This is the first part of a fiction serial, in 1112 words.
Rarely had a person been born with such an inappropriate surname. Benny Fortune had endured many years of so-called jokes about that, usually the old chestnut, “I would change that name if I were you!” This was always followed by an earache-inducing guffaw, as the bad comedian laughed at his own wit. It did have some uses. Lots of people thought it might be Jewish, especially Jewish people. They also thought that Benny was short for Benjamin, confirming their suspicions that he was one of the chosen people. Benny didn’t mind that at all, as that supposition had earned him a good few quid over the years.
But the Benny in his case was actually Benedict, and Fortune had been his father’s name. Not his real, original name of course, but a legal one, changed by deed-poll. He had been an actor of some standing, at least for a while, the star of a popular comedy drama that had run for six series on television. The kids at school would say things like “Is that really your Dad?”, or more usually, “What, that Mark Fortune on the telly? I hate him”. If Dad had changed his name expecting to make his fortune, it hadn’t worked. When the acting jobs dried up, he wasn’t good for much else other than womanising and drinking, and was dead before he made it to fifty. Mum had got married again long before, and as soon as they got the chance, they cleared off to Canada, taking his younger sister along.
Benny didn’t mind at all. He had never liked his boring step-dad, and his little sister Kelly drove him mad. Plus, he got to live with his Nan, and she was great. She read books to him, and made him read others on his own. She took him to the theatre, and art galleries too. She told him she was what was known as a Bohemian, and he guessed that meant that she smoked too many fags, wore clothes unsuitable for her age, had too much make-up on, and copped off with lots of blokes whenever she got the chance. But the biggest clue was that she didn’t own a television. She made a lot of that, always saying “At least I was spared the horror of watching my son humiliate himself”. She said that at least twice a week, and Benny was sure they were going to be her last words. But he was in the flat when she died, and her actual last words had been “I think I need a shit”. Not something for a headstone, so just as well she was cremated. There was never mention of a granddad, and Benny wasn’t in the least surprised about that.
With encouragement from Nan, he did exceptionally well at school. Well enough to be frequently teased and picked on by the dumber boys. His head spent so much time being flushed in the toilets, that he seriously considered taking shampoo in his school bag, to save using the water at home. It didn’t help that they had no telly of course. All the other kids talked about what was on last night, who was who in the latest must-see series, and who had scored in the football over the weekend. After a while, everybody knew not to ask his opinion, and he didn’t really make many friends. Still, being on your own meant whiling away the time with studying, and even his favourite teacher was blown away when he got five A-levels, all with top grades.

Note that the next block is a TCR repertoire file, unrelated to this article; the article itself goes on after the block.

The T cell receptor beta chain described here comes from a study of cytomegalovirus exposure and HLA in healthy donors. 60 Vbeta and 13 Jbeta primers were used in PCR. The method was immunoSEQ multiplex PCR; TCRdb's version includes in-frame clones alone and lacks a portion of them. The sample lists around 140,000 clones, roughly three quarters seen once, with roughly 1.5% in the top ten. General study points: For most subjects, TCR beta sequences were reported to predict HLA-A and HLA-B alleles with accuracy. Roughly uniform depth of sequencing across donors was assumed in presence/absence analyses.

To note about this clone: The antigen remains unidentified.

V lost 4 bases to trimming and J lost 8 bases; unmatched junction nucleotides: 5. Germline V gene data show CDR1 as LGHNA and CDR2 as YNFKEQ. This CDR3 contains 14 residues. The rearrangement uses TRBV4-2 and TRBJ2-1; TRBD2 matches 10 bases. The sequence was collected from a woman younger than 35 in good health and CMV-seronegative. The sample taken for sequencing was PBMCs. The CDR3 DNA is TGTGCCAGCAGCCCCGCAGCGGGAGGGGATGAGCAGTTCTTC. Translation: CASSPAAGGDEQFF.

It seemed he could pick and choose from any university he fancied, but he had chosen University College, London, as he could walk there from Nan’s place in Camden Town, and they readily offered him a place to study English. Nan took him out for a meal to celebrate, the Greek place on the one-way system, plate-smashing and everything. She even got up and did the Greek dancing with a waiter, but he shied away when she grabbed his bum and wiggled her tongue at him. Benny had smiled. That bloke had a lucky escape, Nan had told him she was hot to trot that night, and well up for some nookie.
But university wasn’t what Benny had expected. For one thing, there were no Londoners at London University. Most of them seemed to come from nice posh places around the country, or from China and India. And most of them had money. Lots of it. They lived in flats paid for by their families, and didn’t need to work to get by. The biggest shock was that there was no fun. Nobody went out for a drink, and he didn’t see a hint of all that promiscuity he had been led to expect. It wasn’t until the end of the first year that he had finally cracked it with a girl, and he had to admit she had drunk so much Tequila, she was borderline unconscious when they actually did it in her bedsit. Well he had mostly done it to her, to be honest. But she had taken off her underwear earlier, so consent was ‘implied’, as they say in the Courts. He saw it as a win-win, for both of them. She wouldn’t remember going all the way with an ugly bloke, and he was no longer a virgin.
He didn’t go back for the second year, so became an official drop-out. He used to say that should be the occupation on his passport. If he ever got a passport of course. There was a sit down chat with Nan, about not going back. Her opinion mattered to him, and he wanted to do the decent thing. She saw right through him of course, that was obvious. But the bottom line was that she loved him. He offered a sweetener, by way of softening the blow. “I spoke to Cozy, Nan. You know, the guy whose stall I have been running at weekends. He said if I want to take it on, I can. He wants to go back to Morocco, and says he will take forty percent. I can send the money to him from the Post Office every month. Nan thought about it for less than ten seconds. “So, you will have your own business then?” Benny nodded. “That’s about the size of it, Nan”. She pointed at the chair in the corner. “Fetch my handbag, we’ll go and have a drink to celebrate”.
That night, Benny put his university days behind him, and became a market trader in one of the most fashionable street markets in Europe.
To be continued…